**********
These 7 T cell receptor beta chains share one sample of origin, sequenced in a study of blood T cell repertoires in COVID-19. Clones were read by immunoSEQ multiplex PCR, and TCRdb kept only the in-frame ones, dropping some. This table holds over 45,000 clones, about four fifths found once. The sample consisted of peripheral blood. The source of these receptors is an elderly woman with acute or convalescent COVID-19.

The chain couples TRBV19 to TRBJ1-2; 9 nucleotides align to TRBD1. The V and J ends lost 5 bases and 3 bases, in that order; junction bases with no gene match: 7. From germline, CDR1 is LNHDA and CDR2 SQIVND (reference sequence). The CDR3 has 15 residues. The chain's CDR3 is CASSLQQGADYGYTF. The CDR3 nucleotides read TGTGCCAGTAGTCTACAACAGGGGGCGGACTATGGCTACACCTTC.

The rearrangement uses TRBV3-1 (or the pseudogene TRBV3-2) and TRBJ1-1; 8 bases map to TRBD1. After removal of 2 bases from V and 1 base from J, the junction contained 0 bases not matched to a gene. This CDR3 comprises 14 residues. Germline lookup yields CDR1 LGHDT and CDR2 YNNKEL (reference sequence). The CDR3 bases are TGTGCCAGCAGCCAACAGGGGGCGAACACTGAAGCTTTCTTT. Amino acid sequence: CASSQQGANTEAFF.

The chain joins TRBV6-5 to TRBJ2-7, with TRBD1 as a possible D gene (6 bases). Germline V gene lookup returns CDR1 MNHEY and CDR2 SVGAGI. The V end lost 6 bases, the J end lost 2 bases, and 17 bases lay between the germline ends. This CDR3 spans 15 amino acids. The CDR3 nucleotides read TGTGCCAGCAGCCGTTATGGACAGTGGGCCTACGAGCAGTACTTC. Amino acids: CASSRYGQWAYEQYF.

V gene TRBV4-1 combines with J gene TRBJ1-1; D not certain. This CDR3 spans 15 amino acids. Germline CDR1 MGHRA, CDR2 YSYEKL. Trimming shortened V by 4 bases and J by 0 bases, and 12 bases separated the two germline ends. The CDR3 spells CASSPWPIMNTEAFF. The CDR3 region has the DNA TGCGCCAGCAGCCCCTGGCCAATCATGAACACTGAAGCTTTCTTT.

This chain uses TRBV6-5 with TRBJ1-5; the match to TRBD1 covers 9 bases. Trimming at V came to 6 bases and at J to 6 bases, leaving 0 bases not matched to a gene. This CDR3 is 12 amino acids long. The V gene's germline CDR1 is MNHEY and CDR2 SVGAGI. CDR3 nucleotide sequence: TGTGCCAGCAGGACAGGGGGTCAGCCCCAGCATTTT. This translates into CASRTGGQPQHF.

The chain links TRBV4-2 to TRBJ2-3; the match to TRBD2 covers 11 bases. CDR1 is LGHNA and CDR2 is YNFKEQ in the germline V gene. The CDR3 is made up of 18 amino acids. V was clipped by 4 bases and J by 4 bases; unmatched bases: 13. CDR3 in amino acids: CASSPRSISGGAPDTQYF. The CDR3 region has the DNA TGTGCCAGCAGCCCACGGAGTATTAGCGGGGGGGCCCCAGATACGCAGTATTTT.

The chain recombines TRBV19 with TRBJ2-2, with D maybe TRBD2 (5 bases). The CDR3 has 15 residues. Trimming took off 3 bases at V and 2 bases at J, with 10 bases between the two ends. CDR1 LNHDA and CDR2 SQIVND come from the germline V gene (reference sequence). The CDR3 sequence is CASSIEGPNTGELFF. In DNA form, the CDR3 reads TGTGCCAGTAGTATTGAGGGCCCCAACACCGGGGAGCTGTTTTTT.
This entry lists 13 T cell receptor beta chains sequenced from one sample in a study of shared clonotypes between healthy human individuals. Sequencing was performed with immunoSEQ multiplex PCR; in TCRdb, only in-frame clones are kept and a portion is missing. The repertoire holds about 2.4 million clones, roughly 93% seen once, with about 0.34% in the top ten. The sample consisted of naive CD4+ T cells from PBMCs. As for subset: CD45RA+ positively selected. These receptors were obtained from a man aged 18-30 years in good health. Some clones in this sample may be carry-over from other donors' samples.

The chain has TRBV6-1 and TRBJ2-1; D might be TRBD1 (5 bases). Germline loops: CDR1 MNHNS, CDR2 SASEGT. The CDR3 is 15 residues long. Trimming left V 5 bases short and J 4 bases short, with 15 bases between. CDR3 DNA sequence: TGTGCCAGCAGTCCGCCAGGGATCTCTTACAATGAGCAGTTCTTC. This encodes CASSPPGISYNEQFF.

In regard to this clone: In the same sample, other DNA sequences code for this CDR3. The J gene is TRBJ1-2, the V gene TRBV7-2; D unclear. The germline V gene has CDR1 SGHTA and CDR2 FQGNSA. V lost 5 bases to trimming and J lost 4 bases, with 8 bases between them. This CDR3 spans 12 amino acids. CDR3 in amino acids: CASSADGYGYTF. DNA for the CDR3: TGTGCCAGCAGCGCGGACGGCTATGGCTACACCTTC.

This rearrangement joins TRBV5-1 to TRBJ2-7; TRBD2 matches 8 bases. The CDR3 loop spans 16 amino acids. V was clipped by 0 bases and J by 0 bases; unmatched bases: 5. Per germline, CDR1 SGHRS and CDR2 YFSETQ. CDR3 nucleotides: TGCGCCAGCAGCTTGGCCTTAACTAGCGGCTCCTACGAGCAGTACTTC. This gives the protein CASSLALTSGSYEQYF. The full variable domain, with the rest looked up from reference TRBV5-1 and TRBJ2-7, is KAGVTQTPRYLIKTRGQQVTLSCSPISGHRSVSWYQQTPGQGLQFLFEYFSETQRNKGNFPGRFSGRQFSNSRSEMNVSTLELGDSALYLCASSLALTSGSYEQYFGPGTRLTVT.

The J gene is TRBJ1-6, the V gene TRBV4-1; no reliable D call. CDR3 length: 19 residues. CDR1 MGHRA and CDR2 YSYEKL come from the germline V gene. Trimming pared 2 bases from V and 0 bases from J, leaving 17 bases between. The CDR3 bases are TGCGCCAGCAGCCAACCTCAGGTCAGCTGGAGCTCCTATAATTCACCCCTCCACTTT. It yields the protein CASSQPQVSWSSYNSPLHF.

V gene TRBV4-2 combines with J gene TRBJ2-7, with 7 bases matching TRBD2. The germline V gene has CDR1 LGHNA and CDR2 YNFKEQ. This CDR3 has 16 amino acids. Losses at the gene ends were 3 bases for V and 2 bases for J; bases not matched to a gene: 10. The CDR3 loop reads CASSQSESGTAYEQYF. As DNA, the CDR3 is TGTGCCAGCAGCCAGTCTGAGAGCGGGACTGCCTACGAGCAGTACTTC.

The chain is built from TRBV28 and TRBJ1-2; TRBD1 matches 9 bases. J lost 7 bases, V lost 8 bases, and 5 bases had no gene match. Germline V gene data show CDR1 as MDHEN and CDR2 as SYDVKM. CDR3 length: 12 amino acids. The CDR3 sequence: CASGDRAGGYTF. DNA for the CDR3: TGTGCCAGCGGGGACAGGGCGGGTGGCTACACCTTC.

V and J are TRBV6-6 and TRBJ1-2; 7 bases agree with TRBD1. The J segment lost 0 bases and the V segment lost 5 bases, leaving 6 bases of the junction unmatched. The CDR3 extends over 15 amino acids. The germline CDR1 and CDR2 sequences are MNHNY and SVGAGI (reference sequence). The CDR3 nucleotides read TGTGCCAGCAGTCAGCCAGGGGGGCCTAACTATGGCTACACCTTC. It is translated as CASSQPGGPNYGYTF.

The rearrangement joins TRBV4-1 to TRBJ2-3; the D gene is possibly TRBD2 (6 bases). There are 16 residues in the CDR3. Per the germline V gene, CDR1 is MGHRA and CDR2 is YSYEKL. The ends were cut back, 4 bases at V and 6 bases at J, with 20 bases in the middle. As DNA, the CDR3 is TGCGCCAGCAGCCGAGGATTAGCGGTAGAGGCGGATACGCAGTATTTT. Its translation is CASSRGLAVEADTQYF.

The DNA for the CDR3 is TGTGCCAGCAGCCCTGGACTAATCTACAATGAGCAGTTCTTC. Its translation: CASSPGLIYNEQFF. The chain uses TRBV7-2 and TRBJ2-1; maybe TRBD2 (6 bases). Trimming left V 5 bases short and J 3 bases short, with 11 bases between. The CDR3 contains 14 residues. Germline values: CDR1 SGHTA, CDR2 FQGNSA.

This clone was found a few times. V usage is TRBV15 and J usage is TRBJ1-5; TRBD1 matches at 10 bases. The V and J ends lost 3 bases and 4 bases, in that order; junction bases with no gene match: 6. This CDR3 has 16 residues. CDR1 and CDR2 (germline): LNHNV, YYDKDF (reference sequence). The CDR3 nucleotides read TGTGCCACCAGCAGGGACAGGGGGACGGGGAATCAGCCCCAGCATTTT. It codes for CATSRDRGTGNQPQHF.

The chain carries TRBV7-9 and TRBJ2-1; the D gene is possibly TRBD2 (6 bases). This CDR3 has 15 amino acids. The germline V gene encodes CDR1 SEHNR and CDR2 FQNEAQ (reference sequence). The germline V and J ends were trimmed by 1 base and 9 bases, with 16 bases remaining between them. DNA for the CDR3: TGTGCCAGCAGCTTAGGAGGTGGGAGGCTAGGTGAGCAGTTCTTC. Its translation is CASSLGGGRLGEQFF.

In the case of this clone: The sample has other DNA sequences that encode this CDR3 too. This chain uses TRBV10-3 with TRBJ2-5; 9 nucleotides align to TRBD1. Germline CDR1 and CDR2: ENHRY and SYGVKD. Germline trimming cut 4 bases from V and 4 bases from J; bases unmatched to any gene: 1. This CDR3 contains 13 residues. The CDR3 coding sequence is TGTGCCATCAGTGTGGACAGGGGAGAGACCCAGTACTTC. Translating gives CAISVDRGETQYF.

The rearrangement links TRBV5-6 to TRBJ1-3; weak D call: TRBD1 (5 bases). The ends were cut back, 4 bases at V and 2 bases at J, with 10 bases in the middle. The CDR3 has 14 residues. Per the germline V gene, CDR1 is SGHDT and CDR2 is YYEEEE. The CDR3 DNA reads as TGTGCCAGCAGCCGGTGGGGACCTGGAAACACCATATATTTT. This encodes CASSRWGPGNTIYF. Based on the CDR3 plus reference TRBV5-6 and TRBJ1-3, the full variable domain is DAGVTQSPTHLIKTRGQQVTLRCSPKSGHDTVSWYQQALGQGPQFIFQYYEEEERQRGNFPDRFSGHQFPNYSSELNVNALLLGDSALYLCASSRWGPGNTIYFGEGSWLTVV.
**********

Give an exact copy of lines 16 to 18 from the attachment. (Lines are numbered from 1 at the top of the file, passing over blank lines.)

V and J are TRBV6-6 and TRBJ1-2; 7 bases agree with TRBD1. The J segment lost 0 bases and the V segment lost 5 bases, leaving 6 bases of the junction unmatched. The CDR3 extends over 15 amino acids. The germline CDR1 and CDR2 sequences are MNHNY and SVGAGI (reference sequence). The CDR3 nucleotides read TGTGCCAGCAGTCAGCCAGGGGGGCCTAACTATGGCTACACCTTC. It is translated as CASSQPGGPNYGYTF.

The rearrangement joins TRBV4-1 to TRBJ2-3; the D gene is possibly TRBD2 (6 bases). There are 16 residues in the CDR3. Per the germline V gene, CDR1 is MGHRA and CDR2 is YSYEKL. The ends were cut back, 4 bases at V and 6 bases at J, with 20 bases in the middle. As DNA, the CDR3 is TGCGCCAGCAGCCGAGGATTAGCGGTAGAGGCGGATACGCAGTATTTT. Its translation is CASSRGLAVEADTQYF.

The DNA for the CDR3 is TGTGCCAGCAGCCCTGGACTAATCTACAATGAGCAGTTCTTC. Its translation: CASSPGLIYNEQFF. The chain uses TRBV7-2 and TRBJ2-1; maybe TRBD2 (6 bases). Trimming left V 5 bases short and J 3 bases short, with 11 bases between. The CDR3 contains 14 residues. Germline values: CDR1 SGHTA, CDR2 FQGNSA.